(Last Updated on : 11/11/2017)
Lyre also known as lyra is a stringed instrument
with a distinctive shape. The strings of lyre run from under a tailpiece or front of the instrument to the crossbar. Most lyres are plucked, but a few are curved. Lyre is a musical instrument
played by the ancient Greeks and was possibly the most important and well-known instrument in Greek.
History of Lyre
of the lyre is lost in the mists of time. It existed during the Sumerian civilisation and was played by the ancient Egyptians. However, the instrument is most frequently associated with ancient Greece. In Greek ancient times, Lyra was mainly an instrument for the amateur player. In the first millennium of western European civilization, the lyre is depicted in the illuminated manuscripts
. During this time, the lyre was plucked with a plectrum instead of being strummed with the hand. The first lyre was made by god Hermes, the messenger of gods
Types of Lyre
There are different types of lyre found the world over. Crwth is a bowed lyre that was especially popular in Wales. The curved lyre that persisted longest was the Welsh crwth, known as early as the 11th century and still in use in the beginning of 19th century. The classic lyre has a hollow body, called the sound chest. Two raised arms extend from this sound chest. These are empty and curved, both outward and forward. Box lyres can be found only in Ethiopia and among the Sebei (Nilo-Hamitic people of Uganda). African bowl lyres vary from the Ethiopian lyres. Rebec (viol) has three strings which could be tuned and is played with a bow.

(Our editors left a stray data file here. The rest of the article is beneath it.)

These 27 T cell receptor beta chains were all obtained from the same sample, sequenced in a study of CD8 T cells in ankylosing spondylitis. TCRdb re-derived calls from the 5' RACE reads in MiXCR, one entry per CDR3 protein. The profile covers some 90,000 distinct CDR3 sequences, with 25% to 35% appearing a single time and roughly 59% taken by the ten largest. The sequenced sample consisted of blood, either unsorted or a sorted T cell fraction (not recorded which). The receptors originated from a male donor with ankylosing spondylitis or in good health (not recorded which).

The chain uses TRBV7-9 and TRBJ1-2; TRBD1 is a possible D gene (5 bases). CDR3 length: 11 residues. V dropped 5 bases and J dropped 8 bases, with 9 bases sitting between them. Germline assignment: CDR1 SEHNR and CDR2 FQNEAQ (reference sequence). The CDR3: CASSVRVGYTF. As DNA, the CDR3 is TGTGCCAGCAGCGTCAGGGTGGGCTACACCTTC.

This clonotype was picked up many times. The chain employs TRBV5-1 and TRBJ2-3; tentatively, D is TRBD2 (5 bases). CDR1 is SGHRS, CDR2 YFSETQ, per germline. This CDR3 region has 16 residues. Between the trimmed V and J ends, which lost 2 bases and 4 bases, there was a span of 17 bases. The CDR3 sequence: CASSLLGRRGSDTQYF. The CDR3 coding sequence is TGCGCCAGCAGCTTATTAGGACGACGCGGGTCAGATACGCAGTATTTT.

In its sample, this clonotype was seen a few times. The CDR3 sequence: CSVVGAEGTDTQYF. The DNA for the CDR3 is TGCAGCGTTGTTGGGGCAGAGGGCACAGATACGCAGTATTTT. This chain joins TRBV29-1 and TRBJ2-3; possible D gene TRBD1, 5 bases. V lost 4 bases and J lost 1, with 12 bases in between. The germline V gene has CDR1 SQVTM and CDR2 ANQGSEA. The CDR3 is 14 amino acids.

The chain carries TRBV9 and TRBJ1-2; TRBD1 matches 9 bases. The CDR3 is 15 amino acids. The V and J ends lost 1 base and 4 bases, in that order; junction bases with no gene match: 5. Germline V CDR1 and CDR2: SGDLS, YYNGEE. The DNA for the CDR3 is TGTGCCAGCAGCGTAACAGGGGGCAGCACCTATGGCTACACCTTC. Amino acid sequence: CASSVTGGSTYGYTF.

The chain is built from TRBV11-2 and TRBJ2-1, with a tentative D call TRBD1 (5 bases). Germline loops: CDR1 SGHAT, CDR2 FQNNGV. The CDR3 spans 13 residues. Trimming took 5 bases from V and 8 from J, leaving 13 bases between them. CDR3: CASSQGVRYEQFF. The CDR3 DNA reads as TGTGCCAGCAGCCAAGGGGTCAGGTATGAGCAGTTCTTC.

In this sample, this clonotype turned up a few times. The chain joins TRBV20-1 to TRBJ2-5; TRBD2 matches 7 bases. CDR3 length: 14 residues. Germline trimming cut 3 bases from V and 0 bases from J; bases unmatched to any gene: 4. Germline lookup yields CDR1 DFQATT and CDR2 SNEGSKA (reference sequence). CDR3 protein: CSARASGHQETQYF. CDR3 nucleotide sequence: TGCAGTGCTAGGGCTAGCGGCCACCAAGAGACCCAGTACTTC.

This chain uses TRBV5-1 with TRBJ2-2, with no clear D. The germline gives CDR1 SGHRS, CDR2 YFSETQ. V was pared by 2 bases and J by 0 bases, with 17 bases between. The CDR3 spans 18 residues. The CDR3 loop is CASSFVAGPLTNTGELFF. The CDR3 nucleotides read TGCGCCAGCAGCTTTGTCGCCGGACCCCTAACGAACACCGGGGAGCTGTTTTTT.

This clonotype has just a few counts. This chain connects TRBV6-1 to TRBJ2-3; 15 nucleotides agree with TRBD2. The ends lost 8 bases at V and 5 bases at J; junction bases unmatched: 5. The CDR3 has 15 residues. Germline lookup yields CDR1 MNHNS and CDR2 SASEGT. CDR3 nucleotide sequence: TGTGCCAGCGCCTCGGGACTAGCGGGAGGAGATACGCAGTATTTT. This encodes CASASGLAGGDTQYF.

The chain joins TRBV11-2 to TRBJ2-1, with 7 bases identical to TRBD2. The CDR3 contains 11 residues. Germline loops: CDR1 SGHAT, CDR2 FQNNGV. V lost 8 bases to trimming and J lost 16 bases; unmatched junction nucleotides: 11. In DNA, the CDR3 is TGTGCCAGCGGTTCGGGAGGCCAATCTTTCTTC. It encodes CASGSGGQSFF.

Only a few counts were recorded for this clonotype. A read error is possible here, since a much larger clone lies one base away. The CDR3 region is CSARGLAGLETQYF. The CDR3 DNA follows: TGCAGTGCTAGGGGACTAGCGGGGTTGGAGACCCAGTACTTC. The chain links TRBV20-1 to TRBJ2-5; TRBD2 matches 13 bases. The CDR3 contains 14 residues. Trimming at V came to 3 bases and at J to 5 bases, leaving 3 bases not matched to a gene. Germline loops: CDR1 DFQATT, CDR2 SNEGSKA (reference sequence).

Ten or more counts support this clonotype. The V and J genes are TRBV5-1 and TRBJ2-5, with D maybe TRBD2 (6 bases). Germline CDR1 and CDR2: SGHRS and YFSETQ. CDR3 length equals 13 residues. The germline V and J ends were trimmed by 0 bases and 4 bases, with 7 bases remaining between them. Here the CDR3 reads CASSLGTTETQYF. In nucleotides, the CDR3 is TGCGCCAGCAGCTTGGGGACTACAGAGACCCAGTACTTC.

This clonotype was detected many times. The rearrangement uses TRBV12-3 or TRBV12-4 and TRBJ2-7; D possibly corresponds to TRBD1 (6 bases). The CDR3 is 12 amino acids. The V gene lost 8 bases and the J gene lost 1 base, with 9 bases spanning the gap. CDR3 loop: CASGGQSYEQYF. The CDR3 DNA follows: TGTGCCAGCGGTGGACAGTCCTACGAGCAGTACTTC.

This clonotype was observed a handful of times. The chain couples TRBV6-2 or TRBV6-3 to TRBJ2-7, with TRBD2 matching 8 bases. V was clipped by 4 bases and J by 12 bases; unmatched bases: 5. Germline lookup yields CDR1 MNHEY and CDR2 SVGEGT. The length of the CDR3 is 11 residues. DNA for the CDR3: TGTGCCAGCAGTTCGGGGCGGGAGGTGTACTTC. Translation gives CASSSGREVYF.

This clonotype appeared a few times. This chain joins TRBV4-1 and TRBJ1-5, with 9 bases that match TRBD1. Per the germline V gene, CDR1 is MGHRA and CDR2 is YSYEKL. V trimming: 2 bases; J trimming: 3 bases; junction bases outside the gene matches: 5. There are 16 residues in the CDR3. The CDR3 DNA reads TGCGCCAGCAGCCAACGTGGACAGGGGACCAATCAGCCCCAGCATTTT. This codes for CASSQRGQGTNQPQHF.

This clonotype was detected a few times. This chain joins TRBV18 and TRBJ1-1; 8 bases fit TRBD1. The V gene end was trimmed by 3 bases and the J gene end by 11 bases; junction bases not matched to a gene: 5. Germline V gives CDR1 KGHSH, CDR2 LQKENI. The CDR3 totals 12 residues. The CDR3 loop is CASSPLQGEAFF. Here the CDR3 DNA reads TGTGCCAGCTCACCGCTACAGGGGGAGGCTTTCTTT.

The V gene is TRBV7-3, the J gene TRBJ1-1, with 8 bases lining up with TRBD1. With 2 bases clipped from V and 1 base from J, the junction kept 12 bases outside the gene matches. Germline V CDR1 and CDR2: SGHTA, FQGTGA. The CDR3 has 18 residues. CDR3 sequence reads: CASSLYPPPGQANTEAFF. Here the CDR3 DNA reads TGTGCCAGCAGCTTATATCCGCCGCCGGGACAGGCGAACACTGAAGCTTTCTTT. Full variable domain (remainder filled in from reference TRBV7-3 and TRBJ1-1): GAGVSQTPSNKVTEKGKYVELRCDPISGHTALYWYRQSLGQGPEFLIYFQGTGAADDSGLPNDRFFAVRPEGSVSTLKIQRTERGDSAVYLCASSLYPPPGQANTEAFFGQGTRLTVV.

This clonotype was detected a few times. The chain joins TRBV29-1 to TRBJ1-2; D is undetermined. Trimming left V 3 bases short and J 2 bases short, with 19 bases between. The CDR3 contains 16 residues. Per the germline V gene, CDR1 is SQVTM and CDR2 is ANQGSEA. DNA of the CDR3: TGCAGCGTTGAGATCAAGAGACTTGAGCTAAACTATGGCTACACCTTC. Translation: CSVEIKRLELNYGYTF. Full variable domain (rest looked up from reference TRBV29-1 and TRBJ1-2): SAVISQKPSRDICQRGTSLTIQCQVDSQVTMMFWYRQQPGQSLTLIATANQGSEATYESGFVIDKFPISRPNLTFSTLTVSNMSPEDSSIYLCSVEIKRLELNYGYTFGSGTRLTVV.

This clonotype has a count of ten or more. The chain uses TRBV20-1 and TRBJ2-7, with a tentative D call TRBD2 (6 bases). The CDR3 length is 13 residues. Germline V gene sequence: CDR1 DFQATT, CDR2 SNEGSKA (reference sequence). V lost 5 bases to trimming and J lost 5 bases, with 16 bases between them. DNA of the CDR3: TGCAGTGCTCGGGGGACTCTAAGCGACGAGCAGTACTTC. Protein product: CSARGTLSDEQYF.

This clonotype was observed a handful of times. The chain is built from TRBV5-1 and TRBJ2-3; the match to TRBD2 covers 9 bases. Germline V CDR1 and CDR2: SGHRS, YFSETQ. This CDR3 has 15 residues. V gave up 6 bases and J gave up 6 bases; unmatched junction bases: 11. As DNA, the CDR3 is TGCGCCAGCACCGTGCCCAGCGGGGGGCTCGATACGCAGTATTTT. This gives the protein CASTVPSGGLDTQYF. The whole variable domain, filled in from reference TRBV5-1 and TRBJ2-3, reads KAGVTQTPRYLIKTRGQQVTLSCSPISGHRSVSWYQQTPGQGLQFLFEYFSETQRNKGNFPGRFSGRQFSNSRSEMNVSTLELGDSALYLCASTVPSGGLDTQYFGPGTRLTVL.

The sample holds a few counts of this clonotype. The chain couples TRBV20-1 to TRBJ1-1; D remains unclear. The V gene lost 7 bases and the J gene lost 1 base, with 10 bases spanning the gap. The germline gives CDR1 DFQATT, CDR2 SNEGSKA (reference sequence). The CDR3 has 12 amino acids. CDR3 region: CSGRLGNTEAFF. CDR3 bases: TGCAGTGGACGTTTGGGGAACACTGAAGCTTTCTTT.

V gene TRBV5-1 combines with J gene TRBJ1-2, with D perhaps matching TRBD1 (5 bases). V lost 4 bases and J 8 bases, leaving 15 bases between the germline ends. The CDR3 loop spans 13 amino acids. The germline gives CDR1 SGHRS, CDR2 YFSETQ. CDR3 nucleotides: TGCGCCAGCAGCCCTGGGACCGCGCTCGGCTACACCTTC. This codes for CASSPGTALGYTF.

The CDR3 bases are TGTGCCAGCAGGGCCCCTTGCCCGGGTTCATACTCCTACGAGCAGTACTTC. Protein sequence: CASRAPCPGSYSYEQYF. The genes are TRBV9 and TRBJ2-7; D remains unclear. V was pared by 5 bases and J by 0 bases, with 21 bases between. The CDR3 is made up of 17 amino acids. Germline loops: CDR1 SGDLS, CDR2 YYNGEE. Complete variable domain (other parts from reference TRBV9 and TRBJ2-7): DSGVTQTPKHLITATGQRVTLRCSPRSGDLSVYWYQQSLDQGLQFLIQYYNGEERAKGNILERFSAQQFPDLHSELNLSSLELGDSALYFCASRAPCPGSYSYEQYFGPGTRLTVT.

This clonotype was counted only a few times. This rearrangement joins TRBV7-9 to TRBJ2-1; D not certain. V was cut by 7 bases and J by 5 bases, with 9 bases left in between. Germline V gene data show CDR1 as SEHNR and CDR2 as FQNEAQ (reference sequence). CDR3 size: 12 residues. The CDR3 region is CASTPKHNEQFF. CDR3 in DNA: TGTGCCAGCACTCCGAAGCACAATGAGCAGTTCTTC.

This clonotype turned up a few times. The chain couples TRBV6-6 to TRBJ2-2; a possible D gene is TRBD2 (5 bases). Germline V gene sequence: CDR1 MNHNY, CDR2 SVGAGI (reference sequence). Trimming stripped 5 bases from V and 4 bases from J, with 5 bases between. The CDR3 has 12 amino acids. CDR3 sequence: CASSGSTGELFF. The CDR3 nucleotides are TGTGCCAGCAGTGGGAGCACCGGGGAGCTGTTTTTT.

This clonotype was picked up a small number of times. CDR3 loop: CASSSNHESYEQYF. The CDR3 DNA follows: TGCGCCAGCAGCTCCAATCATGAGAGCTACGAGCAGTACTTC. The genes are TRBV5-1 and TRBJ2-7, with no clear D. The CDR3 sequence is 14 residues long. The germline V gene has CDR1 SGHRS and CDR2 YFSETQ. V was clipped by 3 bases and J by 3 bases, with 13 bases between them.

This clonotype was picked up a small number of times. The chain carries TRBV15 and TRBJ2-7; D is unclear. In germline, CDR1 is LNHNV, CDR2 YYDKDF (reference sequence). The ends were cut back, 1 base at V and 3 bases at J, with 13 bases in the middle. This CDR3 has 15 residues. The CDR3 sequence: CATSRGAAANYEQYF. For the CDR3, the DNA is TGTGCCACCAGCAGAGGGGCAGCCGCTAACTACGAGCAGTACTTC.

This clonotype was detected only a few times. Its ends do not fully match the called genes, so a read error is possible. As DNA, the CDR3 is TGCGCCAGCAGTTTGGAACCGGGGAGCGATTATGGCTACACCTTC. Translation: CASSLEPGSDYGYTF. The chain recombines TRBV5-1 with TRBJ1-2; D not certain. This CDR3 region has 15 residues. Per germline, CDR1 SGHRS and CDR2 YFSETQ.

Structure of Lyre
The number of strings on the classical lyre varied with the different ages. Lyre usually has two fixed upright arms (pecheis) or horns (kerata) and a crossbar (zygos) with the tuning pegs (kollopes) of bronze, wood, ivory, or bone. Seven strings (neurai or chordai) of the same length but changing thickness stretched between the crossbars. Lyre is played while sitting or standing, holding in the hand
and sometimes supported with a carrying band worn over the shoulder of the player. An additional crossbar, fixed to the sound-chest, makes the connection which transmits the vibrations of the strings.
The deepest note is that which comes from the player's body with the most distant. As the strings do not differ much in length, more weight may have been gained for the deeper notes by thicker strings. This is similar to the violin
and related to modern instruments. There are two ways of tuning:
To tie up the strings to pegs which might be turned;
To modify the place of the string upon the crossbar; probably both measures were used at the same time.
Lyre from various times and places is regarded as a division of the zither family.